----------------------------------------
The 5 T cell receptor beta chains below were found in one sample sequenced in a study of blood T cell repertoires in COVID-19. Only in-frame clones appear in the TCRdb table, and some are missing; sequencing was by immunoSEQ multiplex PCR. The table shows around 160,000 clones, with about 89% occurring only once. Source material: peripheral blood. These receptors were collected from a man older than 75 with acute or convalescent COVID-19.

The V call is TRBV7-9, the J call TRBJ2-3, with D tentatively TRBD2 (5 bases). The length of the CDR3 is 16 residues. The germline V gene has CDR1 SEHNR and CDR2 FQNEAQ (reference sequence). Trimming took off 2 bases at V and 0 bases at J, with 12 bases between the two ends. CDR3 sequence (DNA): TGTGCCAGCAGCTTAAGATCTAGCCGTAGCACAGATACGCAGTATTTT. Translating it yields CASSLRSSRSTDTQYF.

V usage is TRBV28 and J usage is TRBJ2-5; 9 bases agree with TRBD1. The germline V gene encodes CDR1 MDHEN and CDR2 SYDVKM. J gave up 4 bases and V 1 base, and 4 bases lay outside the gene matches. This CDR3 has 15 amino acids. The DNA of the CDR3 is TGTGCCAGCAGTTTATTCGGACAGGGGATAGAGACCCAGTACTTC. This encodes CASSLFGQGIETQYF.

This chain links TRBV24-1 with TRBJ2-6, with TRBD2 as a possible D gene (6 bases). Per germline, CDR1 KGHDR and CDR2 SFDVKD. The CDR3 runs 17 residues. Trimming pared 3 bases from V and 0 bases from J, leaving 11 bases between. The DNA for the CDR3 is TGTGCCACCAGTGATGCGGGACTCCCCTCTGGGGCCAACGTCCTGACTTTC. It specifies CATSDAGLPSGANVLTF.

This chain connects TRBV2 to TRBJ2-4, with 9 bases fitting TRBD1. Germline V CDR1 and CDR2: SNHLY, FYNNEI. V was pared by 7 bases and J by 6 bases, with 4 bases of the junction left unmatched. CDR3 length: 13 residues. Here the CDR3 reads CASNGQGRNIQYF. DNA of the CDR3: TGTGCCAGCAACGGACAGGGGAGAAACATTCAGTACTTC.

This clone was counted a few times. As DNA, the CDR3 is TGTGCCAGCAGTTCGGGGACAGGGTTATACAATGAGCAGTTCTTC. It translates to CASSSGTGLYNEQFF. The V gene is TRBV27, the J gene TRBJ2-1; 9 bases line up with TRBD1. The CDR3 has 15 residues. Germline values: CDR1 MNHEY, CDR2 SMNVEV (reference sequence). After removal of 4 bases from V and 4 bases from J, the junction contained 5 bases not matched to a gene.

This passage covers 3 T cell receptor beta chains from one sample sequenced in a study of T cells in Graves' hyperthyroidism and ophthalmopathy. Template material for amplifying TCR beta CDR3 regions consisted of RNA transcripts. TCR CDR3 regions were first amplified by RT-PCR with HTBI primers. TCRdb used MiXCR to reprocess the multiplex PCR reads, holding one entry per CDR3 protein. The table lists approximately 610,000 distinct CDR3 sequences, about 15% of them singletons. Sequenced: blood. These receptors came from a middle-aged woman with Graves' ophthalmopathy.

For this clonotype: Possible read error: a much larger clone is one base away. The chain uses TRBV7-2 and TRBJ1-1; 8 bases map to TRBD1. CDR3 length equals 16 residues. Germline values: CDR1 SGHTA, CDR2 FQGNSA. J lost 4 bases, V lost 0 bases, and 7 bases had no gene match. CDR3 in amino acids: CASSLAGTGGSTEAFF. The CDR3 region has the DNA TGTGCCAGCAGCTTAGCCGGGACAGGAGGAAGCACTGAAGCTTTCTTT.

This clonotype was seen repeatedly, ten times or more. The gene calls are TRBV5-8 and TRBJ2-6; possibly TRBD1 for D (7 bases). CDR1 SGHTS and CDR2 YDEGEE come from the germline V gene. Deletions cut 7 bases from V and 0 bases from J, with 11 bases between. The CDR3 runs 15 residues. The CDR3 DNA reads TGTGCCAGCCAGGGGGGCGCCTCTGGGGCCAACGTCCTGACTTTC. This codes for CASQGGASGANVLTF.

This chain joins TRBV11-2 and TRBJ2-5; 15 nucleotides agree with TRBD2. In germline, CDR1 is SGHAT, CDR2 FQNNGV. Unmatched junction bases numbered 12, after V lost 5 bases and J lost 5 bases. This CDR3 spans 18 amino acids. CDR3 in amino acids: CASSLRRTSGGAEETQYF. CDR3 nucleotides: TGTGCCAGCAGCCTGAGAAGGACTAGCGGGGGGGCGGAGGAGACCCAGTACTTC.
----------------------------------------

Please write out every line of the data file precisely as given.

The 5 T cell receptor beta chains below were found in one sample sequenced in a study of blood T cell repertoires in COVID-19. Only in-frame clones appear in the TCRdb table, and some are missing; sequencing was by immunoSEQ multiplex PCR. The table shows around 160,000 clones, with about 89% occurring only once. Source material: peripheral blood. These receptors were collected from a man older than 75 with acute or convalescent COVID-19.

The V call is TRBV7-9, the J call TRBJ2-3, with D tentatively TRBD2 (5 bases). The length of the CDR3 is 16 residues. The germline V gene has CDR1 SEHNR and CDR2 FQNEAQ (reference sequence). Trimming took off 2 bases at V and 0 bases at J, with 12 bases between the two ends. CDR3 sequence (DNA): TGTGCCAGCAGCTTAAGATCTAGCCGTAGCACAGATACGCAGTATTTT. Translating it yields CASSLRSSRSTDTQYF.

V usage is TRBV28 and J usage is TRBJ2-5; 9 bases agree with TRBD1. The germline V gene encodes CDR1 MDHEN and CDR2 SYDVKM. J gave up 4 bases and V 1 base, and 4 bases lay outside the gene matches. This CDR3 has 15 amino acids. The DNA of the CDR3 is TGTGCCAGCAGTTTATTCGGACAGGGGATAGAGACCCAGTACTTC. This encodes CASSLFGQGIETQYF.

This chain links TRBV24-1 with TRBJ2-6, with TRBD2 as a possible D gene (6 bases). Per germline, CDR1 KGHDR and CDR2 SFDVKD. The CDR3 runs 17 residues. Trimming pared 3 bases from V and 0 bases from J, leaving 11 bases between. The DNA for the CDR3 is TGTGCCACCAGTGATGCGGGACTCCCCTCTGGGGCCAACGTCCTGACTTTC. It specifies CATSDAGLPSGANVLTF.

This chain connects TRBV2 to TRBJ2-4, with 9 bases fitting TRBD1. Germline V CDR1 and CDR2: SNHLY, FYNNEI. V was pared by 7 bases and J by 6 bases, with 4 bases of the junction left unmatched. CDR3 length: 13 residues. Here the CDR3 reads CASNGQGRNIQYF. DNA of the CDR3: TGTGCCAGCAACGGACAGGGGAGAAACATTCAGTACTTC.

This clone was counted a few times. As DNA, the CDR3 is TGTGCCAGCAGTTCGGGGACAGGGTTATACAATGAGCAGTTCTTC. It translates to CASSSGTGLYNEQFF. The V gene is TRBV27, the J gene TRBJ2-1; 9 bases line up with TRBD1. The CDR3 has 15 residues. Germline values: CDR1 MNHEY, CDR2 SMNVEV (reference sequence). After removal of 4 bases from V and 4 bases from J, the junction contained 5 bases not matched to a gene.

This passage covers 3 T cell receptor beta chains from one sample sequenced in a study of T cells in Graves' hyperthyroidism and ophthalmopathy. Template material for amplifying TCR beta CDR3 regions consisted of RNA transcripts. TCR CDR3 regions were first amplified by RT-PCR with HTBI primers. TCRdb used MiXCR to reprocess the multiplex PCR reads, holding one entry per CDR3 protein. The table lists approximately 610,000 distinct CDR3 sequences, about 15% of them singletons. Sequenced: blood. These receptors came from a middle-aged woman with Graves' ophthalmopathy.

For this clonotype: Possible read error: a much larger clone is one base away. The chain uses TRBV7-2 and TRBJ1-1; 8 bases map to TRBD1. CDR3 length equals 16 residues. Germline values: CDR1 SGHTA, CDR2 FQGNSA. J lost 4 bases, V lost 0 bases, and 7 bases had no gene match. CDR3 in amino acids: CASSLAGTGGSTEAFF. The CDR3 region has the DNA TGTGCCAGCAGCTTAGCCGGGACAGGAGGAAGCACTGAAGCTTTCTTT.

This clonotype was seen repeatedly, ten times or more. The gene calls are TRBV5-8 and TRBJ2-6; possibly TRBD1 for D (7 bases). CDR1 SGHTS and CDR2 YDEGEE come from the germline V gene. Deletions cut 7 bases from V and 0 bases from J, with 11 bases between. The CDR3 runs 15 residues. The CDR3 DNA reads TGTGCCAGCCAGGGGGGCGCCTCTGGGGCCAACGTCCTGACTTTC. This codes for CASQGGASGANVLTF.

This chain joins TRBV11-2 and TRBJ2-5; 15 nucleotides agree with TRBD2. In germline, CDR1 is SGHAT, CDR2 FQNNGV. Unmatched junction bases numbered 12, after V lost 5 bases and J lost 5 bases. This CDR3 spans 18 amino acids. CDR3 in amino acids: CASSLRRTSGGAEETQYF. CDR3 nucleotides: TGTGCCAGCAGCCTGAGAAGGACTAGCGGGGGGGCGGAGGAGACCCAGTACTTC.